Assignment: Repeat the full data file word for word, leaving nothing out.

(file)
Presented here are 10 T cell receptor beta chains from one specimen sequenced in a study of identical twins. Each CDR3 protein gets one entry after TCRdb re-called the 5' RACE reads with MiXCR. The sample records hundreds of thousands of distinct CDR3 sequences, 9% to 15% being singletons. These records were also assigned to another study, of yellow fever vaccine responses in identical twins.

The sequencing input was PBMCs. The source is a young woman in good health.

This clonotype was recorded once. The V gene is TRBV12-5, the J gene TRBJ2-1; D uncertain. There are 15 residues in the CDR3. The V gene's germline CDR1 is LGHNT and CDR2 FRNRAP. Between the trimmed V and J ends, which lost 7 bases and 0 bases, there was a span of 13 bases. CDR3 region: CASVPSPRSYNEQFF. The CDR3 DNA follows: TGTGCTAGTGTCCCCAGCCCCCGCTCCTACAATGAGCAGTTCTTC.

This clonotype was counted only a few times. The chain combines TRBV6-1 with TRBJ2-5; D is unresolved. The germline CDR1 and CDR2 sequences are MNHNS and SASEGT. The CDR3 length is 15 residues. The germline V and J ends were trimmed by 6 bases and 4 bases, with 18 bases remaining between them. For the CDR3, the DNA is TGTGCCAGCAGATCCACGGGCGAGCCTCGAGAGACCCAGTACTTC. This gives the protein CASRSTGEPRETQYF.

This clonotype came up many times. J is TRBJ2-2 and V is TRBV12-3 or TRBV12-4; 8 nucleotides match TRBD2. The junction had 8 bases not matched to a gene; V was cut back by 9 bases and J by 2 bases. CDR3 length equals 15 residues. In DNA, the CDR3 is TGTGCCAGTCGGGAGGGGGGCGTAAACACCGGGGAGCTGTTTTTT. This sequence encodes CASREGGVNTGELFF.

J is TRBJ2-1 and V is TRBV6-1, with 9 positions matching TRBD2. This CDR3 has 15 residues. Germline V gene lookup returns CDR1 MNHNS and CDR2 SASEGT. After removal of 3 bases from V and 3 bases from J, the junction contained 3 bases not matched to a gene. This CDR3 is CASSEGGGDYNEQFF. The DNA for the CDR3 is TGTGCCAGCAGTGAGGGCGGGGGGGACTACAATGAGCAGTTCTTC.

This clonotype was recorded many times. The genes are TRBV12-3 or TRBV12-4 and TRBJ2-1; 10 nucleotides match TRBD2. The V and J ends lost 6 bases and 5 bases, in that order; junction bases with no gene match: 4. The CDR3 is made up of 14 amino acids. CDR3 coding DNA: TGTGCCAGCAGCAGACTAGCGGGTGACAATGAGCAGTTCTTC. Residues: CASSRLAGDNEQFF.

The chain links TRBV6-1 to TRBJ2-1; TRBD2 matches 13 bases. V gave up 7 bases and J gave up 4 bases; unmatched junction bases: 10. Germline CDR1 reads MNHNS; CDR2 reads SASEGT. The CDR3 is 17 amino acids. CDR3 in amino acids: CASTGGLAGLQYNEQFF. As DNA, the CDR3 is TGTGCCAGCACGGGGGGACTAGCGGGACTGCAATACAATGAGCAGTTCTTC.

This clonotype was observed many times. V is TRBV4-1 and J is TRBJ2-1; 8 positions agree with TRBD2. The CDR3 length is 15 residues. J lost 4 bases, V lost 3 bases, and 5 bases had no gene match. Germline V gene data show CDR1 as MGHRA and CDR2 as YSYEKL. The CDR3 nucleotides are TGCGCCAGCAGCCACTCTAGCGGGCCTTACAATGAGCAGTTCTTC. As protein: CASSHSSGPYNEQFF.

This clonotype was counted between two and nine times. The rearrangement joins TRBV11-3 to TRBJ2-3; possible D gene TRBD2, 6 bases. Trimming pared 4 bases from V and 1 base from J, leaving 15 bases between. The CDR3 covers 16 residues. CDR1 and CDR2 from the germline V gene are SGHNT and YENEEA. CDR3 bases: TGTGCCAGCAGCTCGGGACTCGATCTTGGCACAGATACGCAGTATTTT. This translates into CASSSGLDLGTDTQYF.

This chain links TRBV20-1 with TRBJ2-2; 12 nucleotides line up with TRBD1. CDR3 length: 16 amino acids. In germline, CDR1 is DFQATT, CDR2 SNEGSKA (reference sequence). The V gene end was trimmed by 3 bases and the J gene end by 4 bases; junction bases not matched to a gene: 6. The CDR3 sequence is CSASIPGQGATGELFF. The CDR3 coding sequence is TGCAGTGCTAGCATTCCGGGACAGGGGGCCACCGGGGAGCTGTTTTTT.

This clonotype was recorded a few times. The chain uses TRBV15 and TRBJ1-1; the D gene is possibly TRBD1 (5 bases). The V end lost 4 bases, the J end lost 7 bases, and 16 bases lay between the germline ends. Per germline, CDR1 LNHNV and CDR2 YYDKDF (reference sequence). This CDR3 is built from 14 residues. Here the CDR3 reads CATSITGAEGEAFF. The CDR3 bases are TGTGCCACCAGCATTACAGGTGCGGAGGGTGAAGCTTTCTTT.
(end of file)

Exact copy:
Presented here are 10 T cell receptor beta chains from one specimen sequenced in a study of identical twins. Each CDR3 protein gets one entry after TCRdb re-called the 5' RACE reads with MiXCR. The sample records hundreds of thousands of distinct CDR3 sequences, 9% to 15% being singletons. These records were also assigned to another study, of yellow fever vaccine responses in identical twins.

The sequencing input was PBMCs. The source is a young woman in good health.

This clonotype was recorded once. The V gene is TRBV12-5, the J gene TRBJ2-1; D uncertain. There are 15 residues in the CDR3. The V gene's germline CDR1 is LGHNT and CDR2 FRNRAP. Between the trimmed V and J ends, which lost 7 bases and 0 bases, there was a span of 13 bases. CDR3 region: CASVPSPRSYNEQFF. The CDR3 DNA follows: TGTGCTAGTGTCCCCAGCCCCCGCTCCTACAATGAGCAGTTCTTC.

This clonotype was counted only a few times. The chain combines TRBV6-1 with TRBJ2-5; D is unresolved. The germline CDR1 and CDR2 sequences are MNHNS and SASEGT. The CDR3 length is 15 residues. The germline V and J ends were trimmed by 6 bases and 4 bases, with 18 bases remaining between them. For the CDR3, the DNA is TGTGCCAGCAGATCCACGGGCGAGCCTCGAGAGACCCAGTACTTC. This gives the protein CASRSTGEPRETQYF.

This clonotype came up many times. J is TRBJ2-2 and V is TRBV12-3 or TRBV12-4; 8 nucleotides match TRBD2. The junction had 8 bases not matched to a gene; V was cut back by 9 bases and J by 2 bases. CDR3 length equals 15 residues. In DNA, the CDR3 is TGTGCCAGTCGGGAGGGGGGCGTAAACACCGGGGAGCTGTTTTTT. This sequence encodes CASREGGVNTGELFF.

J is TRBJ2-1 and V is TRBV6-1, with 9 positions matching TRBD2. This CDR3 has 15 residues. Germline V gene lookup returns CDR1 MNHNS and CDR2 SASEGT. After removal of 3 bases from V and 3 bases from J, the junction contained 3 bases not matched to a gene. This CDR3 is CASSEGGGDYNEQFF. The DNA for the CDR3 is TGTGCCAGCAGTGAGGGCGGGGGGGACTACAATGAGCAGTTCTTC.

This clonotype was recorded many times. The genes are TRBV12-3 or TRBV12-4 and TRBJ2-1; 10 nucleotides match TRBD2. The V and J ends lost 6 bases and 5 bases, in that order; junction bases with no gene match: 4. The CDR3 is made up of 14 amino acids. CDR3 coding DNA: TGTGCCAGCAGCAGACTAGCGGGTGACAATGAGCAGTTCTTC. Residues: CASSRLAGDNEQFF.

The chain links TRBV6-1 to TRBJ2-1; TRBD2 matches 13 bases. V gave up 7 bases and J gave up 4 bases; unmatched junction bases: 10. Germline CDR1 reads MNHNS; CDR2 reads SASEGT. The CDR3 is 17 amino acids. CDR3 in amino acids: CASTGGLAGLQYNEQFF. As DNA, the CDR3 is TGTGCCAGCACGGGGGGACTAGCGGGACTGCAATACAATGAGCAGTTCTTC.

This clonotype was observed many times. V is TRBV4-1 and J is TRBJ2-1; 8 positions agree with TRBD2. The CDR3 length is 15 residues. J lost 4 bases, V lost 3 bases, and 5 bases had no gene match. Germline V gene data show CDR1 as MGHRA and CDR2 as YSYEKL. The CDR3 nucleotides are TGCGCCAGCAGCCACTCTAGCGGGCCTTACAATGAGCAGTTCTTC. As protein: CASSHSSGPYNEQFF.

This clonotype was counted between two and nine times. The rearrangement joins TRBV11-3 to TRBJ2-3; possible D gene TRBD2, 6 bases. Trimming pared 4 bases from V and 1 base from J, leaving 15 bases between. The CDR3 covers 16 residues. CDR1 and CDR2 from the germline V gene are SGHNT and YENEEA. CDR3 bases: TGTGCCAGCAGCTCGGGACTCGATCTTGGCACAGATACGCAGTATTTT. This translates into CASSSGLDLGTDTQYF.

This chain links TRBV20-1 with TRBJ2-2; 12 nucleotides line up with TRBD1. CDR3 length: 16 amino acids. In germline, CDR1 is DFQATT, CDR2 SNEGSKA (reference sequence). The V gene end was trimmed by 3 bases and the J gene end by 4 bases; junction bases not matched to a gene: 6. The CDR3 sequence is CSASIPGQGATGELFF. The CDR3 coding sequence is TGCAGTGCTAGCATTCCGGGACAGGGGGCCACCGGGGAGCTGTTTTTT.

This clonotype was recorded a few times. The chain uses TRBV15 and TRBJ1-1; the D gene is possibly TRBD1 (5 bases). The V end lost 4 bases, the J end lost 7 bases, and 16 bases lay between the germline ends. Per germline, CDR1 LNHNV and CDR2 YYDKDF (reference sequence). This CDR3 is built from 14 residues. Here the CDR3 reads CATSITGAEGEAFF. The CDR3 bases are TGTGCCACCAGCATTACAGGTGCGGAGGGTGAAGCTTTCTTT.